Citi Testing Screenless, Cardless ATMs

Diebold - Irving conceptThe next generation of ATM may be nothing more than a slot in the wall that spits out money. No screen, no swiping your card, no having to pull your sleeve down over your fingers because the person in front of you sneezed all over the buttons.

ATM manufacturing biggie Diebold announced today that Citi has begun testing the company’s new “Irving” model of cash-dispensing computer that eschews most of what consumers have come to expect about the ATM experience.

Rather than deal with the sometimes touchy touchscreens and buttons of traditional ATMs, these new machines use a customer’s smartphone as the screen, allowing them to pre-schedule pickups of cash in the hope that it will streamline the process when the customer arrives at the ATM.

And rather than rely on PINs for verifying transactions, the Irving would use a variety of newer tech: first identifying the user through the near field communication (NFC) chip in their phone when they approach the ATM, then confirming identity through other options, including scanning the customer’s eyes.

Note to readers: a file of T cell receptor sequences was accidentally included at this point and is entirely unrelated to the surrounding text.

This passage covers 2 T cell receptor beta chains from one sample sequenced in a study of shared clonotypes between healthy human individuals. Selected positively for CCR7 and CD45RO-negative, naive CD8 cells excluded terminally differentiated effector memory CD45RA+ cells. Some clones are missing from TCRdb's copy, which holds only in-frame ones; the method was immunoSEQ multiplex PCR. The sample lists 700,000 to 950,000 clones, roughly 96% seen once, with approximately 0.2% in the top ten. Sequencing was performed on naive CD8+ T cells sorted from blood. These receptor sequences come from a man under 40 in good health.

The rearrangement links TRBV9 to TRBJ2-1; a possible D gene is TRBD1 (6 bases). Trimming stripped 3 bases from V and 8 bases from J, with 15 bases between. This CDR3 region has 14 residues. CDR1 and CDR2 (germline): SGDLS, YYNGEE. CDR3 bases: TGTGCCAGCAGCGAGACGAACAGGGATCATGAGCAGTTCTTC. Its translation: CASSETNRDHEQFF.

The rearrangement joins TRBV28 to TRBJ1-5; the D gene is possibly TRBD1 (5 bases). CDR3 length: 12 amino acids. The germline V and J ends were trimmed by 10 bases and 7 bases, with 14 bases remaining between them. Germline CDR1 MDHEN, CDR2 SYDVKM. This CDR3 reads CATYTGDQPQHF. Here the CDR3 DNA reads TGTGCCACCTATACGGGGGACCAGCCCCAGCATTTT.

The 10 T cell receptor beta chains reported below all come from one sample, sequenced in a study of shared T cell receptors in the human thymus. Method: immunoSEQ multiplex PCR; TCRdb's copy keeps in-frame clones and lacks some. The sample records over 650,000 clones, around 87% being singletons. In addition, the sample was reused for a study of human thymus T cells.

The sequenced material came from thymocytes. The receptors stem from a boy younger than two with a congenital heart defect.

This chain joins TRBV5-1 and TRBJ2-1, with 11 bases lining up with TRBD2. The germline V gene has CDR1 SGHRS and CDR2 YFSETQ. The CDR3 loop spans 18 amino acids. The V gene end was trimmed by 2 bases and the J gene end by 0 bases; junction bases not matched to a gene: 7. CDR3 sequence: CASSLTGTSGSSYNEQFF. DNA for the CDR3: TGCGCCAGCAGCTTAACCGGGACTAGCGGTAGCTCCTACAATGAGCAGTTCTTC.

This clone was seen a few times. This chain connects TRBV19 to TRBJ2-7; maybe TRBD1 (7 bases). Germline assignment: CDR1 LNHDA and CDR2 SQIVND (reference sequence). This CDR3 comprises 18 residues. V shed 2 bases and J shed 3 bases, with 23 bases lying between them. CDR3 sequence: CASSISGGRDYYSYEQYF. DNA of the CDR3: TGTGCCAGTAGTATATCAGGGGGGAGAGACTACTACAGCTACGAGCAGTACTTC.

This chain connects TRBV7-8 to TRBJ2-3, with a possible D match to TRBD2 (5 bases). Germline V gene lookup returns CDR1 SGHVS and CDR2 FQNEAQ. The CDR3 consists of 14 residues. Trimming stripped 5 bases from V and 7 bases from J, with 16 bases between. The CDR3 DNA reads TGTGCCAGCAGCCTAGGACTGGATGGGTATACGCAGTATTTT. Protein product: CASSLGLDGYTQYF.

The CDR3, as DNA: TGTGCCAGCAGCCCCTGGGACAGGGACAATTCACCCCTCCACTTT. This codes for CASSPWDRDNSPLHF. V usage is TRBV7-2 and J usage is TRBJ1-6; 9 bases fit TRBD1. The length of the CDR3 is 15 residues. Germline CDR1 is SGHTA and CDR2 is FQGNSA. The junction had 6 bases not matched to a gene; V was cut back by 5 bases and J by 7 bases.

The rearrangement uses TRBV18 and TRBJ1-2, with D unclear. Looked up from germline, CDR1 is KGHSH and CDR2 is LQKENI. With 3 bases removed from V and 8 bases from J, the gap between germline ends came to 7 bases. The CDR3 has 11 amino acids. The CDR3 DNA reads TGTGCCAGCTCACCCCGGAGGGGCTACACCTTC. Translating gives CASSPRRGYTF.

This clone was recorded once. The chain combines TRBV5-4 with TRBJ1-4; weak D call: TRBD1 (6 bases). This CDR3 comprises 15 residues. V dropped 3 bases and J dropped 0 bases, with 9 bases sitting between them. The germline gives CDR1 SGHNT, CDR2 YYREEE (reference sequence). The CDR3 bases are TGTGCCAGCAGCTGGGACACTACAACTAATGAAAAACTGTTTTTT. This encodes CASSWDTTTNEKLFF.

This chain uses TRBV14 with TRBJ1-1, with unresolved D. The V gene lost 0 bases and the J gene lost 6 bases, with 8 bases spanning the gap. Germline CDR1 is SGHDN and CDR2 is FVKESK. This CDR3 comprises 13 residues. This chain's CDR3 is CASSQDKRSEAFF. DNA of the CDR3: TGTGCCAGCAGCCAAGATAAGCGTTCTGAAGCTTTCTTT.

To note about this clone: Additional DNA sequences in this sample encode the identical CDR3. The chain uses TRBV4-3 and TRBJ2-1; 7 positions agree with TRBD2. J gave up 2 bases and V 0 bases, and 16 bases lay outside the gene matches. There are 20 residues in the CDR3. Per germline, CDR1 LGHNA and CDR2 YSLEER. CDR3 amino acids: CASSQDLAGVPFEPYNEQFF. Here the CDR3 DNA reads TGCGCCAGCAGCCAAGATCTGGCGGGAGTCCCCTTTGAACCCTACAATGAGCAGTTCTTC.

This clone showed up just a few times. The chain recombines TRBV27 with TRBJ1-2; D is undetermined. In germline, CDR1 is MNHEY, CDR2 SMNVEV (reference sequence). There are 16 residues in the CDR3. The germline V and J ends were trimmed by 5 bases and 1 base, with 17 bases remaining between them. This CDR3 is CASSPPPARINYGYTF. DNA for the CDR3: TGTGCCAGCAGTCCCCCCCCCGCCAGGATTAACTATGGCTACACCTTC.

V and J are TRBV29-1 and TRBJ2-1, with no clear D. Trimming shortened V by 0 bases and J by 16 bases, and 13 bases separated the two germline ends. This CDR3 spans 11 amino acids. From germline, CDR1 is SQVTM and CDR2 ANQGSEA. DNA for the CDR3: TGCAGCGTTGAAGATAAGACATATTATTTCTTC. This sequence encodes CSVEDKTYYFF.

Diebold, which is showing off the Irving at a trade show in Las Vegas this week, says it’s gotten the cash-dispensing process down to fewer than 10 seconds. The machines should also take up about one-third less space than current ATMs, allowing banks to install more of them without having to give up additional footprint.

Even if Citi does eventually go wide with the Irving — apparently named after author Washington Irving, who created the character of the headless horseman — it could still be years before this type of technology becomes the standard.

A number of banks have been developing cardless ATM for years, and some — like BMO Harris — have been doing actual field-testing of new machines. But so far no one has done a large-scale rollout of cardless machines, let alone screenless ones.

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